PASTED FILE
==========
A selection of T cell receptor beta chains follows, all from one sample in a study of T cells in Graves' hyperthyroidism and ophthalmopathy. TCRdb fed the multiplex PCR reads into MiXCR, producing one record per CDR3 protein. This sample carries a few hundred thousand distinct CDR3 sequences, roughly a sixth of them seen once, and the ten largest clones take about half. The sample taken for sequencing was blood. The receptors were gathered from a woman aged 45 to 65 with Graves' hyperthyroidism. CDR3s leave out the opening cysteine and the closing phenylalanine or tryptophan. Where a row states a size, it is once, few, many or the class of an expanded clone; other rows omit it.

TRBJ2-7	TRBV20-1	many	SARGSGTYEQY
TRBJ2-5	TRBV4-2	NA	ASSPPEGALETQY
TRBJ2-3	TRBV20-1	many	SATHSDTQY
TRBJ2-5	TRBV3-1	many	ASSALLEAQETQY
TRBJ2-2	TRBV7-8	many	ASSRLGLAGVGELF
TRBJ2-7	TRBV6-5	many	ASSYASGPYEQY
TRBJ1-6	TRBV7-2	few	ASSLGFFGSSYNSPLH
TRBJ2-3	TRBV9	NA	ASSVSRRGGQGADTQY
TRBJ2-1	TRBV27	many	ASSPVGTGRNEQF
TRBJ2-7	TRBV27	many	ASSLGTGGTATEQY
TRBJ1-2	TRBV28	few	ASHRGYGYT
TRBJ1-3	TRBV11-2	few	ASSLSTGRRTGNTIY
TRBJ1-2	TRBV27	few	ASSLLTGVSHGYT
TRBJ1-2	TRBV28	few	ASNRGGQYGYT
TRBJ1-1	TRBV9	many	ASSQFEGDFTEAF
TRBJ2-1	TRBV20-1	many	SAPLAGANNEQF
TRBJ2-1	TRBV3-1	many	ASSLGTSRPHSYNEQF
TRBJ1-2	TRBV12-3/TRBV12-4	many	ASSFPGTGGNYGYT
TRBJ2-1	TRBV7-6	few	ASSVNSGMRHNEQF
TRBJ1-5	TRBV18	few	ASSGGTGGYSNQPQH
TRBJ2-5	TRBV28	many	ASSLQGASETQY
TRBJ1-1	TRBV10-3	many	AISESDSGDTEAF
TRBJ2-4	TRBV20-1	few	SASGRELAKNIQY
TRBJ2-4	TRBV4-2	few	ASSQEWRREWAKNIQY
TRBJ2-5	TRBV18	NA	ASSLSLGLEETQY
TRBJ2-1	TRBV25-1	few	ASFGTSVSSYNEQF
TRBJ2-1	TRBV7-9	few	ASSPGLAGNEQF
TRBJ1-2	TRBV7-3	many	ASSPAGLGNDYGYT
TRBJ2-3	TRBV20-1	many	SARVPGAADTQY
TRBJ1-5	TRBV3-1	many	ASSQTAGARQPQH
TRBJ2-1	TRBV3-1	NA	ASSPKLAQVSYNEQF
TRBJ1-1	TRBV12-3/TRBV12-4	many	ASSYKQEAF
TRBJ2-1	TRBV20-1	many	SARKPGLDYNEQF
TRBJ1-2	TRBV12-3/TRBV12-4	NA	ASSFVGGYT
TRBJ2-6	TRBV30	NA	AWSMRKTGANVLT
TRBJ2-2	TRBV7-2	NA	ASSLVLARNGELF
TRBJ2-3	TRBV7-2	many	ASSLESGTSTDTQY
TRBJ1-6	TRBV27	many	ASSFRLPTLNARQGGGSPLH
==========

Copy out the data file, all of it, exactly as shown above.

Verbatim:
A selection of T cell receptor beta chains follows, all from one sample in a study of T cells in Graves' hyperthyroidism and ophthalmopathy. TCRdb fed the multiplex PCR reads into MiXCR, producing one record per CDR3 protein. This sample carries a few hundred thousand distinct CDR3 sequences, roughly a sixth of them seen once, and the ten largest clones take about half. The sample taken for sequencing was blood. The receptors were gathered from a woman aged 45 to 65 with Graves' hyperthyroidism. CDR3s leave out the opening cysteine and the closing phenylalanine or tryptophan. Where a row states a size, it is once, few, many or the class of an expanded clone; other rows omit it.

TRBJ2-7	TRBV20-1	many	SARGSGTYEQY
TRBJ2-5	TRBV4-2	NA	ASSPPEGALETQY
TRBJ2-3	TRBV20-1	many	SATHSDTQY
TRBJ2-5	TRBV3-1	many	ASSALLEAQETQY
TRBJ2-2	TRBV7-8	many	ASSRLGLAGVGELF
TRBJ2-7	TRBV6-5	many	ASSYASGPYEQY
TRBJ1-6	TRBV7-2	few	ASSLGFFGSSYNSPLH
TRBJ2-3	TRBV9	NA	ASSVSRRGGQGADTQY
TRBJ2-1	TRBV27	many	ASSPVGTGRNEQF
TRBJ2-7	TRBV27	many	ASSLGTGGTATEQY
TRBJ1-2	TRBV28	few	ASHRGYGYT
TRBJ1-3	TRBV11-2	few	ASSLSTGRRTGNTIY
TRBJ1-2	TRBV27	few	ASSLLTGVSHGYT
TRBJ1-2	TRBV28	few	ASNRGGQYGYT
TRBJ1-1	TRBV9	many	ASSQFEGDFTEAF
TRBJ2-1	TRBV20-1	many	SAPLAGANNEQF
TRBJ2-1	TRBV3-1	many	ASSLGTSRPHSYNEQF
TRBJ1-2	TRBV12-3/TRBV12-4	many	ASSFPGTGGNYGYT
TRBJ2-1	TRBV7-6	few	ASSVNSGMRHNEQF
TRBJ1-5	TRBV18	few	ASSGGTGGYSNQPQH
TRBJ2-5	TRBV28	many	ASSLQGASETQY
TRBJ1-1	TRBV10-3	many	AISESDSGDTEAF
TRBJ2-4	TRBV20-1	few	SASGRELAKNIQY
TRBJ2-4	TRBV4-2	few	ASSQEWRREWAKNIQY
TRBJ2-5	TRBV18	NA	ASSLSLGLEETQY
TRBJ2-1	TRBV25-1	few	ASFGTSVSSYNEQF
TRBJ2-1	TRBV7-9	few	ASSPGLAGNEQF
TRBJ1-2	TRBV7-3	many	ASSPAGLGNDYGYT
TRBJ2-3	TRBV20-1	many	SARVPGAADTQY
TRBJ1-5	TRBV3-1	many	ASSQTAGARQPQH
TRBJ2-1	TRBV3-1	NA	ASSPKLAQVSYNEQF
TRBJ1-1	TRBV12-3/TRBV12-4	many	ASSYKQEAF
TRBJ2-1	TRBV20-1	many	SARKPGLDYNEQF
TRBJ1-2	TRBV12-3/TRBV12-4	NA	ASSFVGGYT
TRBJ2-6	TRBV30	NA	AWSMRKTGANVLT
TRBJ2-2	TRBV7-2	NA	ASSLVLARNGELF
TRBJ2-3	TRBV7-2	many	ASSLESGTSTDTQY
TRBJ1-6	TRBV27	many	ASSFRLPTLNARQGGGSPLH